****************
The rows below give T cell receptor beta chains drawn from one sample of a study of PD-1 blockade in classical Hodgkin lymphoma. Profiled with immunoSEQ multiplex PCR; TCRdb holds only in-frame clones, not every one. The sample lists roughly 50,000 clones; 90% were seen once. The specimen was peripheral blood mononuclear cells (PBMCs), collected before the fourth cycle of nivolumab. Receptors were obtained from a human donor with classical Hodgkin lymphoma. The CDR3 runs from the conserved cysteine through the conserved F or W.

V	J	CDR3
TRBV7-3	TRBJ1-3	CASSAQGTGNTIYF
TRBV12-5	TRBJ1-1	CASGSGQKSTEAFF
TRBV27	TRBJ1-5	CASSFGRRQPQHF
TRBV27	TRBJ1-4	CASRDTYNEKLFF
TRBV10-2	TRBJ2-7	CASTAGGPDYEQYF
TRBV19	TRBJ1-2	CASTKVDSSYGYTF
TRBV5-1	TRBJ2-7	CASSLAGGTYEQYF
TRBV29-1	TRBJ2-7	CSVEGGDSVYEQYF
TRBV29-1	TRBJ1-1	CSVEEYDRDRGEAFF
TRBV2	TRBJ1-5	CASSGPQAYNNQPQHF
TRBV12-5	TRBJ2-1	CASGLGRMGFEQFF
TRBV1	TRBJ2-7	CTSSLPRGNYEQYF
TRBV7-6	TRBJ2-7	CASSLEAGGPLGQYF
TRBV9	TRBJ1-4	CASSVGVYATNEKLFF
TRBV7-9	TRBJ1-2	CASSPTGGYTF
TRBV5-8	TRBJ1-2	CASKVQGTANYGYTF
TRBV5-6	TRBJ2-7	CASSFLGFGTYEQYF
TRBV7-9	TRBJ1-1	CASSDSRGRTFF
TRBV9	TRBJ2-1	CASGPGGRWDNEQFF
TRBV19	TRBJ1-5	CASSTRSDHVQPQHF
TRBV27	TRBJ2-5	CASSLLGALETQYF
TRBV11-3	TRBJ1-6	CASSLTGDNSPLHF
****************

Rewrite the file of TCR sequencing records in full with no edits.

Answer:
The rows below give T cell receptor beta chains drawn from one sample of a study of PD-1 blockade in classical Hodgkin lymphoma. Profiled with immunoSEQ multiplex PCR; TCRdb holds only in-frame clones, not every one. The sample lists roughly 50,000 clones; 90% were seen once. The specimen was peripheral blood mononuclear cells (PBMCs), collected before the fourth cycle of nivolumab. Receptors were obtained from a human donor with classical Hodgkin lymphoma. The CDR3 runs from the conserved cysteine through the conserved F or W.

V	J	CDR3
TRBV7-3	TRBJ1-3	CASSAQGTGNTIYF
TRBV12-5	TRBJ1-1	CASGSGQKSTEAFF
TRBV27	TRBJ1-5	CASSFGRRQPQHF
TRBV27	TRBJ1-4	CASRDTYNEKLFF
TRBV10-2	TRBJ2-7	CASTAGGPDYEQYF
TRBV19	TRBJ1-2	CASTKVDSSYGYTF
TRBV5-1	TRBJ2-7	CASSLAGGTYEQYF
TRBV29-1	TRBJ2-7	CSVEGGDSVYEQYF
TRBV29-1	TRBJ1-1	CSVEEYDRDRGEAFF
TRBV2	TRBJ1-5	CASSGPQAYNNQPQHF
TRBV12-5	TRBJ2-1	CASGLGRMGFEQFF
TRBV1	TRBJ2-7	CTSSLPRGNYEQYF
TRBV7-6	TRBJ2-7	CASSLEAGGPLGQYF
TRBV9	TRBJ1-4	CASSVGVYATNEKLFF
TRBV7-9	TRBJ1-2	CASSPTGGYTF
TRBV5-8	TRBJ1-2	CASKVQGTANYGYTF
TRBV5-6	TRBJ2-7	CASSFLGFGTYEQYF
TRBV7-9	TRBJ1-1	CASSDSRGRTFF
TRBV9	TRBJ2-1	CASGPGGRWDNEQFF
TRBV19	TRBJ1-5	CASSTRSDHVQPQHF
TRBV27	TRBJ2-5	CASSLLGALETQYF
TRBV11-3	TRBJ1-6	CASSLTGDNSPLHF